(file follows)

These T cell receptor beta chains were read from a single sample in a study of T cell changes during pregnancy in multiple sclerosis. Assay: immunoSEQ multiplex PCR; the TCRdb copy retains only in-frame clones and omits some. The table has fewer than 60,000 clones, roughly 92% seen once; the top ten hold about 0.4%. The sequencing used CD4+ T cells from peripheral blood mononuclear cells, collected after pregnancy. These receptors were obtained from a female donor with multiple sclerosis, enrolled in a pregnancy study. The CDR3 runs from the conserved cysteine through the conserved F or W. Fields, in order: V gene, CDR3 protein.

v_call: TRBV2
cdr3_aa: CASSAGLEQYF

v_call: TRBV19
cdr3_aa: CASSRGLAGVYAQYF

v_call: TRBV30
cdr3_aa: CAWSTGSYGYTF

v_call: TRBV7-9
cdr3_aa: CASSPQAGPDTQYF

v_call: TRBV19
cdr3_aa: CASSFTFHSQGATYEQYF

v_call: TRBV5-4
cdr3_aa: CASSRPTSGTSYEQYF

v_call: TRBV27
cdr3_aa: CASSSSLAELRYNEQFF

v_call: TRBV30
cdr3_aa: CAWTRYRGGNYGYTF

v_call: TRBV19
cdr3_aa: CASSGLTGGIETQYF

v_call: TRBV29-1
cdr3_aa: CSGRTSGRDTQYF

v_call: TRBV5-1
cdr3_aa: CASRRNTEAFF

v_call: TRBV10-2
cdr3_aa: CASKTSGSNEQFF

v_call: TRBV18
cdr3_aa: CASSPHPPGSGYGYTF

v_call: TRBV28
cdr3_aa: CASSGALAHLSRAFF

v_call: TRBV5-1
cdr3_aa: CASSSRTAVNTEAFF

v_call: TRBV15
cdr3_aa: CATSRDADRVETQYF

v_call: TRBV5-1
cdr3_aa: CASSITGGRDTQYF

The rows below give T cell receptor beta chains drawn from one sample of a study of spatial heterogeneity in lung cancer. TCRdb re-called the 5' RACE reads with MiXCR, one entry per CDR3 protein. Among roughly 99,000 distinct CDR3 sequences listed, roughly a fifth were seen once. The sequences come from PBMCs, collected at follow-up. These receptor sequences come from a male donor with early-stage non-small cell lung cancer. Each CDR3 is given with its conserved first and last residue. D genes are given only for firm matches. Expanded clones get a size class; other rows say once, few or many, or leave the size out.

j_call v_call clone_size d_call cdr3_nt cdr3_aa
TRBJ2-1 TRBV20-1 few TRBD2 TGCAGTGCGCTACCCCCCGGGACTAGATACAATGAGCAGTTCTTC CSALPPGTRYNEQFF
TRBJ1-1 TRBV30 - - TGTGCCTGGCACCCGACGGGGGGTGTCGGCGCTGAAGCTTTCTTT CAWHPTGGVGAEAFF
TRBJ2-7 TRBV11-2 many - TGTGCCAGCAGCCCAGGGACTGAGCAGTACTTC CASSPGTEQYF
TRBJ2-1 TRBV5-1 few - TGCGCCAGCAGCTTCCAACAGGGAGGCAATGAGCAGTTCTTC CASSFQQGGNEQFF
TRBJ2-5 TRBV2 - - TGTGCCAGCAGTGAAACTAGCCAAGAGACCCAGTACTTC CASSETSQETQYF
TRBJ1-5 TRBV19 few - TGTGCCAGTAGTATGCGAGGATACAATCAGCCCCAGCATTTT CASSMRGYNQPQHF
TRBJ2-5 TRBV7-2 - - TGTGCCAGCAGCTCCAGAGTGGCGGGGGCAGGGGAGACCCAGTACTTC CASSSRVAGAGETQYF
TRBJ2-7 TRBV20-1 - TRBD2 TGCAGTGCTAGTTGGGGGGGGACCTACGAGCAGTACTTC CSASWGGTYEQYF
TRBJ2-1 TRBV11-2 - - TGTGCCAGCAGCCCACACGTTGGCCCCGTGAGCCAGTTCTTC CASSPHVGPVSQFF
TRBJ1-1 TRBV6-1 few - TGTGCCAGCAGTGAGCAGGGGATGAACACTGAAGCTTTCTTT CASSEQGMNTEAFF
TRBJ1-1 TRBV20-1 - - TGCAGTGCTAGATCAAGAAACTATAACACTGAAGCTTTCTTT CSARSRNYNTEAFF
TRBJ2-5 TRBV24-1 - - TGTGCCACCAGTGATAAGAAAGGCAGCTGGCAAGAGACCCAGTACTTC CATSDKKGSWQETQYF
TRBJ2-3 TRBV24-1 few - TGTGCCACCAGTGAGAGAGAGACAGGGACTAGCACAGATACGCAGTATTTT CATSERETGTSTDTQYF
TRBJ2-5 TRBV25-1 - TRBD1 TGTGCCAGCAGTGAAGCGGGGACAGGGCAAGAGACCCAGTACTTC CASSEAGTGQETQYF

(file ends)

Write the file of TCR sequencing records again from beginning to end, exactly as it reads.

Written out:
These T cell receptor beta chains were read from a single sample in a study of T cell changes during pregnancy in multiple sclerosis. Assay: immunoSEQ multiplex PCR; the TCRdb copy retains only in-frame clones and omits some. The table has fewer than 60,000 clones, roughly 92% seen once; the top ten hold about 0.4%. The sequencing used CD4+ T cells from peripheral blood mononuclear cells, collected after pregnancy. These receptors were obtained from a female donor with multiple sclerosis, enrolled in a pregnancy study. The CDR3 runs from the conserved cysteine through the conserved F or W. Fields, in order: V gene, CDR3 protein.

v_call: TRBV2
cdr3_aa: CASSAGLEQYF

v_call: TRBV19
cdr3_aa: CASSRGLAGVYAQYF

v_call: TRBV30
cdr3_aa: CAWSTGSYGYTF

v_call: TRBV7-9
cdr3_aa: CASSPQAGPDTQYF

v_call: TRBV19
cdr3_aa: CASSFTFHSQGATYEQYF

v_call: TRBV5-4
cdr3_aa: CASSRPTSGTSYEQYF

v_call: TRBV27
cdr3_aa: CASSSSLAELRYNEQFF

v_call: TRBV30
cdr3_aa: CAWTRYRGGNYGYTF

v_call: TRBV19
cdr3_aa: CASSGLTGGIETQYF

v_call: TRBV29-1
cdr3_aa: CSGRTSGRDTQYF

v_call: TRBV5-1
cdr3_aa: CASRRNTEAFF

v_call: TRBV10-2
cdr3_aa: CASKTSGSNEQFF

v_call: TRBV18
cdr3_aa: CASSPHPPGSGYGYTF

v_call: TRBV28
cdr3_aa: CASSGALAHLSRAFF

v_call: TRBV5-1
cdr3_aa: CASSSRTAVNTEAFF

v_call: TRBV15
cdr3_aa: CATSRDADRVETQYF

v_call: TRBV5-1
cdr3_aa: CASSITGGRDTQYF

The rows below give T cell receptor beta chains drawn from one sample of a study of spatial heterogeneity in lung cancer. TCRdb re-called the 5' RACE reads with MiXCR, one entry per CDR3 protein. Among roughly 99,000 distinct CDR3 sequences listed, roughly a fifth were seen once. The sequences come from PBMCs, collected at follow-up. These receptor sequences come from a male donor with early-stage non-small cell lung cancer. Each CDR3 is given with its conserved first and last residue. D genes are given only for firm matches. Expanded clones get a size class; other rows say once, few or many, or leave the size out.

j_call v_call clone_size d_call cdr3_nt cdr3_aa
TRBJ2-1 TRBV20-1 few TRBD2 TGCAGTGCGCTACCCCCCGGGACTAGATACAATGAGCAGTTCTTC CSALPPGTRYNEQFF
TRBJ1-1 TRBV30 - - TGTGCCTGGCACCCGACGGGGGGTGTCGGCGCTGAAGCTTTCTTT CAWHPTGGVGAEAFF
TRBJ2-7 TRBV11-2 many - TGTGCCAGCAGCCCAGGGACTGAGCAGTACTTC CASSPGTEQYF
TRBJ2-1 TRBV5-1 few - TGCGCCAGCAGCTTCCAACAGGGAGGCAATGAGCAGTTCTTC CASSFQQGGNEQFF
TRBJ2-5 TRBV2 - - TGTGCCAGCAGTGAAACTAGCCAAGAGACCCAGTACTTC CASSETSQETQYF
TRBJ1-5 TRBV19 few - TGTGCCAGTAGTATGCGAGGATACAATCAGCCCCAGCATTTT CASSMRGYNQPQHF
TRBJ2-5 TRBV7-2 - - TGTGCCAGCAGCTCCAGAGTGGCGGGGGCAGGGGAGACCCAGTACTTC CASSSRVAGAGETQYF
TRBJ2-7 TRBV20-1 - TRBD2 TGCAGTGCTAGTTGGGGGGGGACCTACGAGCAGTACTTC CSASWGGTYEQYF
TRBJ2-1 TRBV11-2 - - TGTGCCAGCAGCCCACACGTTGGCCCCGTGAGCCAGTTCTTC CASSPHVGPVSQFF
TRBJ1-1 TRBV6-1 few - TGTGCCAGCAGTGAGCAGGGGATGAACACTGAAGCTTTCTTT CASSEQGMNTEAFF
TRBJ1-1 TRBV20-1 - - TGCAGTGCTAGATCAAGAAACTATAACACTGAAGCTTTCTTT CSARSRNYNTEAFF
TRBJ2-5 TRBV24-1 - - TGTGCCACCAGTGATAAGAAAGGCAGCTGGCAAGAGACCCAGTACTTC CATSDKKGSWQETQYF
TRBJ2-3 TRBV24-1 few - TGTGCCACCAGTGAGAGAGAGACAGGGACTAGCACAGATACGCAGTATTTT CATSERETGTSTDTQYF
TRBJ2-5 TRBV25-1 - TRBD1 TGTGCCAGCAGTGAAGCGGGGACAGGGCAAGAGACCCAGTACTTC CASSEAGTGQETQYF